Negotiating Power and Control in Your Relationship
Something that comes up with a lot of couples, especially when one of you, or both of you, works in a high-pressure environment, is how couples share power and control in their relationships. When you have a CEO mentality or an entrepreneurial mentality at work, that can be good for your career and for those workplace relationships, but how does it translate to your home life? It’s really important to remember: You are not the boss at home!
So how do you take off that work hat when you come home and negotiate with your spouse about making important decisions? How can you navigate how to have authority and power and control in the relationship? Who gives power and control? Who gets to make decisions? How do you make those decisions?
We often slip into roles in our relationship that we’re not necessarily specific about. As we grow and develop as people, we often have to renegotiate. That is, we need to do regular check-ins with each other to discuss the agreements that we’ve had in our relationship, maybe for quite some time. When you’re checking in, be very explicit with your partner about having a new agreement – whether it be new goals as a couple or as individuals, or something else you want to change about your relationship. You can use the Awareness Wheel for this.
The 5 Segments of the Awareness Wheel
The Awareness Wheel is a great tool that can help you to pay attention to ‘staying in your lane’ while you talk about what it is you want to negotiate. The 5 segments of the Awareness Wheel are:
1. Sensory Segment
For example, maybe your heart rate increases when you’re talking about a certain subject with your partner. This also includes observing – what do I observe in my partner that shows their sensory reactions? Are they sweating? Are their eyes dilated, etc?
2. Thinking Segment
This includes all the things that happen in your brain – thoughts, judgments, mental influences that you have. It’s very important to be able to distinguish your thoughts from your feelings. For example, you might say “I feel that you’re being unfair,” but that’s not a feeling – it’s a thought.
3. Feeling Segment
What are your emotions? What are you feeling about the thing you’re discussing? Are you scared to bring it up? Are you excited? Are you worried about whether or not your partner will be receptive to this idea you want to bring up?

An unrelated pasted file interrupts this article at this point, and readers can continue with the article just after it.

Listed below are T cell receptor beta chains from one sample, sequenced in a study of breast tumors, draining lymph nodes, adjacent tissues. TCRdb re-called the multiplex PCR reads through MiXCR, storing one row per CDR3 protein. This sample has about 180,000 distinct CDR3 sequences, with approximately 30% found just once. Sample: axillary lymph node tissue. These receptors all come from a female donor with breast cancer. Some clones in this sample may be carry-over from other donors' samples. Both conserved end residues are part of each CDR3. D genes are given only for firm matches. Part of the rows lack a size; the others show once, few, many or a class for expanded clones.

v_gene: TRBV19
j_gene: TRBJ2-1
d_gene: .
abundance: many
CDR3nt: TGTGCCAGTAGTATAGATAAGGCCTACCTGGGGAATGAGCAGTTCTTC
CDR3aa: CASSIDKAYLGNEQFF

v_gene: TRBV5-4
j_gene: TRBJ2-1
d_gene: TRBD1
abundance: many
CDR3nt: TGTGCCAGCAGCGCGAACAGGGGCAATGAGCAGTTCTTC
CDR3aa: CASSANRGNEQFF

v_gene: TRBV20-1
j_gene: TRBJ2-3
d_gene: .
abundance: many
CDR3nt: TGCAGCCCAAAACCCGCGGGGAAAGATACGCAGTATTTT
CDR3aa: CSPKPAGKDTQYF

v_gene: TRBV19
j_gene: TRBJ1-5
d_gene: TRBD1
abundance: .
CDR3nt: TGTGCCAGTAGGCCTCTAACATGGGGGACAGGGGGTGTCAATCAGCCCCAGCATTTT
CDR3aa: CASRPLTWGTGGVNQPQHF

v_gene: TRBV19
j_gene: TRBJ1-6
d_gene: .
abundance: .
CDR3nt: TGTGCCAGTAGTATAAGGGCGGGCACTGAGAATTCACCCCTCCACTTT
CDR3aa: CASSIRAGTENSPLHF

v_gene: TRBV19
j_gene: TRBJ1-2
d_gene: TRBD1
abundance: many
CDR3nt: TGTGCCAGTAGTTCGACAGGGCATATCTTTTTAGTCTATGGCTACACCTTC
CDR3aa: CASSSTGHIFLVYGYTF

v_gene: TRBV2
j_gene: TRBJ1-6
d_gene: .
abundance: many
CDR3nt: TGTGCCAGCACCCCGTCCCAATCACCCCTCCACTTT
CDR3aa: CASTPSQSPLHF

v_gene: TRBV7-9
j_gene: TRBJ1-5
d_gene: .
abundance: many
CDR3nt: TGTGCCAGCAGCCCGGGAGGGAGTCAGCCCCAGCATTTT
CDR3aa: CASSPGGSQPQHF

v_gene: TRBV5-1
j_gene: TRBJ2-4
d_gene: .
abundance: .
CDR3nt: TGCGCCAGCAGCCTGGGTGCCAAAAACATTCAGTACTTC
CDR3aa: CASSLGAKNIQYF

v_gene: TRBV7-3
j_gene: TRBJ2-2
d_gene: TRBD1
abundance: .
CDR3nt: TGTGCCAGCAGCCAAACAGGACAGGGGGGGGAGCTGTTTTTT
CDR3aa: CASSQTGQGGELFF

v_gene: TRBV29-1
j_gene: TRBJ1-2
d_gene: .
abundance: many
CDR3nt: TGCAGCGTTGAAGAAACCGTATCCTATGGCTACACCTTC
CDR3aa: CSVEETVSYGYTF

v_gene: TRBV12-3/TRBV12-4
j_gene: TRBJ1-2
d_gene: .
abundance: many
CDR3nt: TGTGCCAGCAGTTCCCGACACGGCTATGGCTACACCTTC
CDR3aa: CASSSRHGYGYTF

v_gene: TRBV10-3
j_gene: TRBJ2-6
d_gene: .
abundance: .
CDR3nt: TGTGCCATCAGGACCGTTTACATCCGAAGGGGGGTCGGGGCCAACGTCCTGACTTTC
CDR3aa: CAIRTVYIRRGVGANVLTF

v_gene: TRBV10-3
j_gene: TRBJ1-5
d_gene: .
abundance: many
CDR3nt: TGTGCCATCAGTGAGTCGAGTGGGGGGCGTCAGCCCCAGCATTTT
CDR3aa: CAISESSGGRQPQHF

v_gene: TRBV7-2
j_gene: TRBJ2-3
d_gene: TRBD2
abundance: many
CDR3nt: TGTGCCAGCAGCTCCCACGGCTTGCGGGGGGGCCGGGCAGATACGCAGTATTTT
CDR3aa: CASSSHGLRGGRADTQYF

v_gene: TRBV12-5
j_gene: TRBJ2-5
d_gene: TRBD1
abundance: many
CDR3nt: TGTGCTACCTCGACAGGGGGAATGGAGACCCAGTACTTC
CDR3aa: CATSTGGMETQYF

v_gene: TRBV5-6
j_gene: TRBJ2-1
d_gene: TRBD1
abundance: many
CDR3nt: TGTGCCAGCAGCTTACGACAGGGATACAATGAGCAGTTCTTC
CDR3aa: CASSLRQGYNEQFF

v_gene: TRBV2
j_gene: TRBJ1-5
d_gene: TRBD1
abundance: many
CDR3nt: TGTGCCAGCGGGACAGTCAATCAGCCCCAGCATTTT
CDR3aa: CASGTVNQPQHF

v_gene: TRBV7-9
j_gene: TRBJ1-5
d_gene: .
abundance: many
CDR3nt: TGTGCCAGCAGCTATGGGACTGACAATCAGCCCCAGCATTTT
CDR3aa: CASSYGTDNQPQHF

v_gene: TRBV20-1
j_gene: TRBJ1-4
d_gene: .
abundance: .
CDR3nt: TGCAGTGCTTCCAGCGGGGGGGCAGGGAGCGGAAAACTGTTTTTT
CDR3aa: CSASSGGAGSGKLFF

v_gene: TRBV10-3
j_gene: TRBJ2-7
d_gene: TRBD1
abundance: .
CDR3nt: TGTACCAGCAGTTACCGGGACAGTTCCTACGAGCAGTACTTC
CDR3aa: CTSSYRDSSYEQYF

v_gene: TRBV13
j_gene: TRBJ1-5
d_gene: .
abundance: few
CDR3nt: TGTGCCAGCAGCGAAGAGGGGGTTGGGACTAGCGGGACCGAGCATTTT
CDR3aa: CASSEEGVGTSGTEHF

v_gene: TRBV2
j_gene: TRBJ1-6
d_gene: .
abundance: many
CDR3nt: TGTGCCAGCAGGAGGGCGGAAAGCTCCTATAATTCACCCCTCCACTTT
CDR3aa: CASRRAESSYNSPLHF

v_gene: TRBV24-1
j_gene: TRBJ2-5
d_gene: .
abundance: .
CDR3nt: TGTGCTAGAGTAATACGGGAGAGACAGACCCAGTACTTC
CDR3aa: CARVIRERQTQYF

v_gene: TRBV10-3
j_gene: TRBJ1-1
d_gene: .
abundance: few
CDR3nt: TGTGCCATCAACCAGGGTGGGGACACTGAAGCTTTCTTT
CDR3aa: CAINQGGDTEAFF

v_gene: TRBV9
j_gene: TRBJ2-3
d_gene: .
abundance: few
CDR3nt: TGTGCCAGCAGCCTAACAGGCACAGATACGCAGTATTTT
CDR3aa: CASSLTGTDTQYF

4. Wants Segment – What Is It That You Want?
It’s really important for us to be able to express what it is we want when we’re bringing an issue to our partner. You might want to take a new job in a new city, but know that your partner might be hesitant to relocate. So you can come to your partner, explain that you want to talk about it, check in with your partner to see if this is the right time to talk about it, and if not, set another time, that is good for both of you to talk about it.
5. Actions Segment – And How Are You Going to Get It?
In this example of discussing moving to a new city, you can do your research, gather your information ahead of time about this new job, and about this new city you might move to, so you can show your partner what it is that excites you, so that when you talk about it, you can give your partner ideas about what you like so much (and what they may like) about this new city and this new life.
This really allows you to take responsibility to share power and control in the relationship. And when we do that, we allow our partner to know that they are really important to us – and that’s how we make our love work.
In the following video, I talk a little more about making the switch from that ‘boss’ mentality when you get home, and why it’s important for your relationship.
Learn How to Communicate – And Have the Relationship You Desire
When you and your partner check in with each other regularly, you give your relationship the attention it needs. This is best done through regular relationship counseling, which has been shown to greatly improve relationship functioning and satisfaction, but you can also check in with one another simply by setting up an annual time to do so, and by using that time to discuss your personal and relationship goals, and where you both are emotionally.
Are you interested in learning more about how This LoveWorks can help you to gain the relationship you desire – with real communication, compassion, understanding, passion, and more?